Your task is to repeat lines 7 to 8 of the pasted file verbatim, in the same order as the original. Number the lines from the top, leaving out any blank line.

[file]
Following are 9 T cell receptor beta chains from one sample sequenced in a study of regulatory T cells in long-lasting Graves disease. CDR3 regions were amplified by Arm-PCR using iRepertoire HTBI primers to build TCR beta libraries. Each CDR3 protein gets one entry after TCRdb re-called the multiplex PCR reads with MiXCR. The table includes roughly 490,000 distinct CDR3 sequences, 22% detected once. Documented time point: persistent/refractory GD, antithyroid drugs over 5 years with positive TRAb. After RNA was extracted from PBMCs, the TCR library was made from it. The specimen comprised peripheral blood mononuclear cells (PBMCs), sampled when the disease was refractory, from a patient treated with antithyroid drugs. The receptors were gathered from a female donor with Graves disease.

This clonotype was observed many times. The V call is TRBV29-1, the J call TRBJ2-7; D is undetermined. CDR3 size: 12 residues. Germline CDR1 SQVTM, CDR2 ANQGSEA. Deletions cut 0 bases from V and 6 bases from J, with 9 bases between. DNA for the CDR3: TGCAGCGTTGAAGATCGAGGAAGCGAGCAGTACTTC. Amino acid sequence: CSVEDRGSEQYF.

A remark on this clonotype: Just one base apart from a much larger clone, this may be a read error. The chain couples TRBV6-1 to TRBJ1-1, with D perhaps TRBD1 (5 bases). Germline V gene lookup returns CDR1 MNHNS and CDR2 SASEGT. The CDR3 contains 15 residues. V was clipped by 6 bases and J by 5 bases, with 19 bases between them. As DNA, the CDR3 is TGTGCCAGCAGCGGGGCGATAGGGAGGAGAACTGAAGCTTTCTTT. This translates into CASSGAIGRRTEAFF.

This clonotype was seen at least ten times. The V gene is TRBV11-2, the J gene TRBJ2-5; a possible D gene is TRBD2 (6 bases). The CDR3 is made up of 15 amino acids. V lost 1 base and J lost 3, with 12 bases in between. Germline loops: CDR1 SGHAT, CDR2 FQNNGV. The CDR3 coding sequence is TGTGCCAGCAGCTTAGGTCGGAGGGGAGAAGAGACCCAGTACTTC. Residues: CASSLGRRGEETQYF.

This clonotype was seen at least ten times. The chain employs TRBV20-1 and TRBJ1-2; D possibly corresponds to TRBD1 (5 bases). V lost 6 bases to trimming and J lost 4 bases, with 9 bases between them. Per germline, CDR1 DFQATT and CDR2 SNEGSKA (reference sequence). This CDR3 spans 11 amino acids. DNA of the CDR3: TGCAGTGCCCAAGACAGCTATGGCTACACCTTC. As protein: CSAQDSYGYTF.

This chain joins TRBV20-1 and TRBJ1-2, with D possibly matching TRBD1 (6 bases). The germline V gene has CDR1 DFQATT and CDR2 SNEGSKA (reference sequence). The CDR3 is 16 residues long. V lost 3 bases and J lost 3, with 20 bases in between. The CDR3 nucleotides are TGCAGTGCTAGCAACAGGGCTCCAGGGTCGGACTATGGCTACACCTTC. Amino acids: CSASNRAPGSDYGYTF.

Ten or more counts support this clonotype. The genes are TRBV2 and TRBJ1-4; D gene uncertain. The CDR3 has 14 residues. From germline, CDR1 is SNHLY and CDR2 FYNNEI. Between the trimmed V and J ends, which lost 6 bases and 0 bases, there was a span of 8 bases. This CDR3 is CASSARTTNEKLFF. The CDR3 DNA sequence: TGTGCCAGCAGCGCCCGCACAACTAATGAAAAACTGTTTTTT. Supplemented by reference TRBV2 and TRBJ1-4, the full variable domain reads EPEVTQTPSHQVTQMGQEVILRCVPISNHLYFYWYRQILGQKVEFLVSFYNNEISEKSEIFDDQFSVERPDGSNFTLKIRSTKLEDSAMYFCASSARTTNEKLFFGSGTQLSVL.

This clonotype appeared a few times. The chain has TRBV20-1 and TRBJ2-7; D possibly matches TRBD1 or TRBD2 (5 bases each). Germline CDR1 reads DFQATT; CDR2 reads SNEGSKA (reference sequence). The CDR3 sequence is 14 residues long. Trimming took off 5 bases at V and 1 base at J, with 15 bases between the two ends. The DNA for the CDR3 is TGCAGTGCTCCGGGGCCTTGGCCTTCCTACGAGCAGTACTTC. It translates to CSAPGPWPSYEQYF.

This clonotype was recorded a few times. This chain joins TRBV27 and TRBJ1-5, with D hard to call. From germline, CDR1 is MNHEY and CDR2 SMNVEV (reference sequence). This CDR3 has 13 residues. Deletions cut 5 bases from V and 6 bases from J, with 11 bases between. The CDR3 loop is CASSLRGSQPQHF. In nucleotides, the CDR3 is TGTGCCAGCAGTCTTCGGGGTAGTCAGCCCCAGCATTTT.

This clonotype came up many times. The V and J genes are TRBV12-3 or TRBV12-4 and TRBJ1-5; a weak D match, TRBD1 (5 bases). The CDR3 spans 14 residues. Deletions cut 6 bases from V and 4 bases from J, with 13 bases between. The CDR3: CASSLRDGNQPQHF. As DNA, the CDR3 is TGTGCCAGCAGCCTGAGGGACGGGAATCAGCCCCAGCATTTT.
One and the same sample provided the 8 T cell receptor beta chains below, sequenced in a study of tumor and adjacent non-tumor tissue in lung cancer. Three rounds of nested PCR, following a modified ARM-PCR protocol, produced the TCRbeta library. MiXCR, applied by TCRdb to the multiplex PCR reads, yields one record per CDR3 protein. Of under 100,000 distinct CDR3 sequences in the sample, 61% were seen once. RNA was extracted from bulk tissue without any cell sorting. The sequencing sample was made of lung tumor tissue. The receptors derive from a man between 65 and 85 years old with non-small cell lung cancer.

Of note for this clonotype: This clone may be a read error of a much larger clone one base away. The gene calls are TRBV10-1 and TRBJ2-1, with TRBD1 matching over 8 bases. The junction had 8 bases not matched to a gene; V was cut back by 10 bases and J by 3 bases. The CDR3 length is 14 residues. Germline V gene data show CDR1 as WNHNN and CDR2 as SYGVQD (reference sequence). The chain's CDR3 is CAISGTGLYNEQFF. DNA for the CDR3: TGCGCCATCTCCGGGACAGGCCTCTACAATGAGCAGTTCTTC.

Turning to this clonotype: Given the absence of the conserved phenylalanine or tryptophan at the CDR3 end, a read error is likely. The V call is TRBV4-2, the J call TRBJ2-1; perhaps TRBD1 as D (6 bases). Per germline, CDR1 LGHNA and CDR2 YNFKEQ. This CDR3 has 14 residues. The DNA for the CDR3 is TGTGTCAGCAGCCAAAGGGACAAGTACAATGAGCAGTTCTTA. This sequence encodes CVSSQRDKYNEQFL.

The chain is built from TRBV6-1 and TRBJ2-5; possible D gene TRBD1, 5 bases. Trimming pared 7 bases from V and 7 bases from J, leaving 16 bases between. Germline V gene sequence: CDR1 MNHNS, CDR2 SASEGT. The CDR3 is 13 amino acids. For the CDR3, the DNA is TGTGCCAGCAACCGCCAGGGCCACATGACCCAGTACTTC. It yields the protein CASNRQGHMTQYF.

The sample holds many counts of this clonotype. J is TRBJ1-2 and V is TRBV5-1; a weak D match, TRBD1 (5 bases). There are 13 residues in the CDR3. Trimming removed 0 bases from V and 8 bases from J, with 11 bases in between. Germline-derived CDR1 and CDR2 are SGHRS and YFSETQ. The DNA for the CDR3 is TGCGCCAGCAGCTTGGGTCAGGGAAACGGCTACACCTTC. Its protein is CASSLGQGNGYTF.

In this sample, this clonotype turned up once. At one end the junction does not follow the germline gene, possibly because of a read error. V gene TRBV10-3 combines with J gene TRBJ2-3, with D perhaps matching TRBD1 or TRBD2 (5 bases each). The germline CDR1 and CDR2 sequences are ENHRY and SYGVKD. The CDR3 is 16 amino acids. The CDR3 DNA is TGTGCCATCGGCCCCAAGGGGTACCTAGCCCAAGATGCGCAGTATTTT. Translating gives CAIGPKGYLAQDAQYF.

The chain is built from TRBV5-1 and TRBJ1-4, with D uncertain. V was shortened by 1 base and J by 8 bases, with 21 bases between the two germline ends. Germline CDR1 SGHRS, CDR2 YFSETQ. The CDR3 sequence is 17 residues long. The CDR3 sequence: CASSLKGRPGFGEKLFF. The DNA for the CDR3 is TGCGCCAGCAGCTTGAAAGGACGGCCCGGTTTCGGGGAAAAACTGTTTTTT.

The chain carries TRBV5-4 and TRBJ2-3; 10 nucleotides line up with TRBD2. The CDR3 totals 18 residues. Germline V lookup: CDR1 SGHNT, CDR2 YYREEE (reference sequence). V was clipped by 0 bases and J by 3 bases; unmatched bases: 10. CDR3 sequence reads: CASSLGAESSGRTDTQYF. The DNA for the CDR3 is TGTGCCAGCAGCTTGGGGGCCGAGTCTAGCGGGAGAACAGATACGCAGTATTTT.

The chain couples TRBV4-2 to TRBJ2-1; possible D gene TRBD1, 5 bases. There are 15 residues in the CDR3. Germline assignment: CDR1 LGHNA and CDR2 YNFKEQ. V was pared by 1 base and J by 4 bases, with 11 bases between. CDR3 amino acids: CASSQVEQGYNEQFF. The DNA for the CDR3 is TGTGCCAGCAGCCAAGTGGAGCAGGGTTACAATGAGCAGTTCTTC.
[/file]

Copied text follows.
Ten or more counts support this clonotype. The genes are TRBV2 and TRBJ1-4; D gene uncertain. The CDR3 has 14 residues. From germline, CDR1 is SNHLY and CDR2 FYNNEI. Between the trimmed V and J ends, which lost 6 bases and 0 bases, there was a span of 8 bases. This CDR3 is CASSARTTNEKLFF. The CDR3 DNA sequence: TGTGCCAGCAGCGCCCGCACAACTAATGAAAAACTGTTTTTT. Supplemented by reference TRBV2 and TRBJ1-4, the full variable domain reads EPEVTQTPSHQVTQMGQEVILRCVPISNHLYFYWYRQILGQKVEFLVSFYNNEISEKSEIFDDQFSVERPDGSNFTLKIRSTKLEDSAMYFCASSARTTNEKLFFGSGTQLSVL.

This clonotype appeared a few times. The chain has TRBV20-1 and TRBJ2-7; D possibly matches TRBD1 or TRBD2 (5 bases each). Germline CDR1 reads DFQATT; CDR2 reads SNEGSKA (reference sequence). The CDR3 sequence is 14 residues long. Trimming took off 5 bases at V and 1 base at J, with 15 bases between the two ends. The DNA for the CDR3 is TGCAGTGCTCCGGGGCCTTGGCCTTCCTACGAGCAGTACTTC. It translates to CSAPGPWPSYEQYF.